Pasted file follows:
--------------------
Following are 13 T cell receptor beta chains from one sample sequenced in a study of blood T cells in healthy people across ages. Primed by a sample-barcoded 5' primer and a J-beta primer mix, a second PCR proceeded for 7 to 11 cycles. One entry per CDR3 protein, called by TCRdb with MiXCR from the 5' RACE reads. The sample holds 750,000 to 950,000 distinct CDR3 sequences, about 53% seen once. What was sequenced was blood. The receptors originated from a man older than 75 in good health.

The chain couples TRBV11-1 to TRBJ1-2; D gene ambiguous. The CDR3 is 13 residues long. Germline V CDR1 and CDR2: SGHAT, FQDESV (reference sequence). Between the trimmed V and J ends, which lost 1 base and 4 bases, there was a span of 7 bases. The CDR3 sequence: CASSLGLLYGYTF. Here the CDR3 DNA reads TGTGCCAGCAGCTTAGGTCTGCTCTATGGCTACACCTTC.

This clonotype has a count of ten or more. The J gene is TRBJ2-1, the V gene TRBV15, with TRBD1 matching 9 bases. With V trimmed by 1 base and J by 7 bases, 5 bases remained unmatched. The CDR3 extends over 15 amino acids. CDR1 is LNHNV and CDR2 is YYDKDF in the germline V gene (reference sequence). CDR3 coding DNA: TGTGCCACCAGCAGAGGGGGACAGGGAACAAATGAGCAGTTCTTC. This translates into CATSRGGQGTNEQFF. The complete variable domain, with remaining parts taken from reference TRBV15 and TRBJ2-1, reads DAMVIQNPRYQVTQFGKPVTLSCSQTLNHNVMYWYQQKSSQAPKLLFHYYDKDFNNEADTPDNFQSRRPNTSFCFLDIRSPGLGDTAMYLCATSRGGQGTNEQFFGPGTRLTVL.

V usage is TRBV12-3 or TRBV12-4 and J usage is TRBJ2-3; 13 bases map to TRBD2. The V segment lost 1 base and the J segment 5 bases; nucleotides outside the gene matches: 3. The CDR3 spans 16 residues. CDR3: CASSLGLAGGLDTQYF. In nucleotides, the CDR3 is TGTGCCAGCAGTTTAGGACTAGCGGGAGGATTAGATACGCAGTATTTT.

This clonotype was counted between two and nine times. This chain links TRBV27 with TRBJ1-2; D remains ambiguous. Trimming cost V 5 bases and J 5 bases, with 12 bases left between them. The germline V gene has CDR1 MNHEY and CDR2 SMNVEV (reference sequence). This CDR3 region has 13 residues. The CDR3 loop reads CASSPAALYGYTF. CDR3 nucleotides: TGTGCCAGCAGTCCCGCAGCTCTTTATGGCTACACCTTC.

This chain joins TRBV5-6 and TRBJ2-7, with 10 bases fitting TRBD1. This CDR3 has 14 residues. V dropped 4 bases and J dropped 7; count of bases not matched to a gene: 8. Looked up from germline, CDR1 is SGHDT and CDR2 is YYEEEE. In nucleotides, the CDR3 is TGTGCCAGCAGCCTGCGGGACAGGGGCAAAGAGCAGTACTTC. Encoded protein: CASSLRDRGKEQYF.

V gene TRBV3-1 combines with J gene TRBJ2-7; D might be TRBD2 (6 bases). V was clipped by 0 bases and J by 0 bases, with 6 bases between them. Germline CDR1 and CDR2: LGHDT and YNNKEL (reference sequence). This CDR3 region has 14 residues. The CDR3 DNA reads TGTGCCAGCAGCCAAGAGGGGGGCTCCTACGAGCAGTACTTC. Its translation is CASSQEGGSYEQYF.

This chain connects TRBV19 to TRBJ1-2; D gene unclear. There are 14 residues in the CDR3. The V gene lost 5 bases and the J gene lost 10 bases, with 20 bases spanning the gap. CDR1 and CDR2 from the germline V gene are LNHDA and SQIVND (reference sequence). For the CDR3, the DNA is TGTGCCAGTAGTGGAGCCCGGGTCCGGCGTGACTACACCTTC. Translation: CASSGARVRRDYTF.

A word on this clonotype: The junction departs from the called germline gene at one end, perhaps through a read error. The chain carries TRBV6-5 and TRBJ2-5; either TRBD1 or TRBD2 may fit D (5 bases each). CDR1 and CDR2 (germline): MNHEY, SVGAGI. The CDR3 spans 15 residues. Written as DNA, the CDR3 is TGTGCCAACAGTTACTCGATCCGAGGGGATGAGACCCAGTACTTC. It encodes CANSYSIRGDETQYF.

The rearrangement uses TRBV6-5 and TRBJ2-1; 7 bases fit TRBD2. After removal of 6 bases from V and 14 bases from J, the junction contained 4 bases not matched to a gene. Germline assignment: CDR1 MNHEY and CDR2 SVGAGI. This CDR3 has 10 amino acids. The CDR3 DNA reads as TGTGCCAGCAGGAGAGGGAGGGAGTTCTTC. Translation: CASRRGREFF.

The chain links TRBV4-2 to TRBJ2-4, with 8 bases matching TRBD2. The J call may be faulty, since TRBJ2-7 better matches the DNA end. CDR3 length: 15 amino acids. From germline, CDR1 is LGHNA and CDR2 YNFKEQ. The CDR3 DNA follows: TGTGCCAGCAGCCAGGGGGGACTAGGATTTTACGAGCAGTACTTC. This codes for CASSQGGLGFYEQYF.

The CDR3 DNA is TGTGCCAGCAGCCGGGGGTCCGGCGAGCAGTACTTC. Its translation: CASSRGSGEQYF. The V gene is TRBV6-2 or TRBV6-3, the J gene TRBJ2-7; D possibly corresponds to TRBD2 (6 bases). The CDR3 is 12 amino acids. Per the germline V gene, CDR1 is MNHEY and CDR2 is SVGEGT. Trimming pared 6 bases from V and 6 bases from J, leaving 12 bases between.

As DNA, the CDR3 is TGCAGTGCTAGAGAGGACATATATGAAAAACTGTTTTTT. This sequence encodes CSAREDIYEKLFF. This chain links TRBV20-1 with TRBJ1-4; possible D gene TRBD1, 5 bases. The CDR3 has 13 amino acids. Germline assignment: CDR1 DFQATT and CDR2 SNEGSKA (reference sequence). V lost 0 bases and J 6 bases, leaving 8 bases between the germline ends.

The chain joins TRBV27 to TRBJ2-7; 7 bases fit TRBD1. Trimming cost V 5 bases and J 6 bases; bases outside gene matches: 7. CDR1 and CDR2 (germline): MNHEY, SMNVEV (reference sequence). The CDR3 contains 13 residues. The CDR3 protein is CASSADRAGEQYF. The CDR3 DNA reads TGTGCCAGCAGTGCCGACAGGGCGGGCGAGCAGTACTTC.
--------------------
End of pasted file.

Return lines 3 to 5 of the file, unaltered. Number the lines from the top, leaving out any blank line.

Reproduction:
This clonotype has a count of ten or more. The J gene is TRBJ2-1, the V gene TRBV15, with TRBD1 matching 9 bases. With V trimmed by 1 base and J by 7 bases, 5 bases remained unmatched. The CDR3 extends over 15 amino acids. CDR1 is LNHNV and CDR2 is YYDKDF in the germline V gene (reference sequence). CDR3 coding DNA: TGTGCCACCAGCAGAGGGGGACAGGGAACAAATGAGCAGTTCTTC. This translates into CATSRGGQGTNEQFF. The complete variable domain, with remaining parts taken from reference TRBV15 and TRBJ2-1, reads DAMVIQNPRYQVTQFGKPVTLSCSQTLNHNVMYWYQQKSSQAPKLLFHYYDKDFNNEADTPDNFQSRRPNTSFCFLDIRSPGLGDTAMYLCATSRGGQGTNEQFFGPGTRLTVL.

V usage is TRBV12-3 or TRBV12-4 and J usage is TRBJ2-3; 13 bases map to TRBD2. The V segment lost 1 base and the J segment 5 bases; nucleotides outside the gene matches: 3. The CDR3 spans 16 residues. CDR3: CASSLGLAGGLDTQYF. In nucleotides, the CDR3 is TGTGCCAGCAGTTTAGGACTAGCGGGAGGATTAGATACGCAGTATTTT.

This clonotype was counted between two and nine times. This chain links TRBV27 with TRBJ1-2; D remains ambiguous. Trimming cost V 5 bases and J 5 bases, with 12 bases left between them. The germline V gene has CDR1 MNHEY and CDR2 SMNVEV (reference sequence). This CDR3 region has 13 residues. The CDR3 loop reads CASSPAALYGYTF. CDR3 nucleotides: TGTGCCAGCAGTCCCGCAGCTCTTTATGGCTACACCTTC.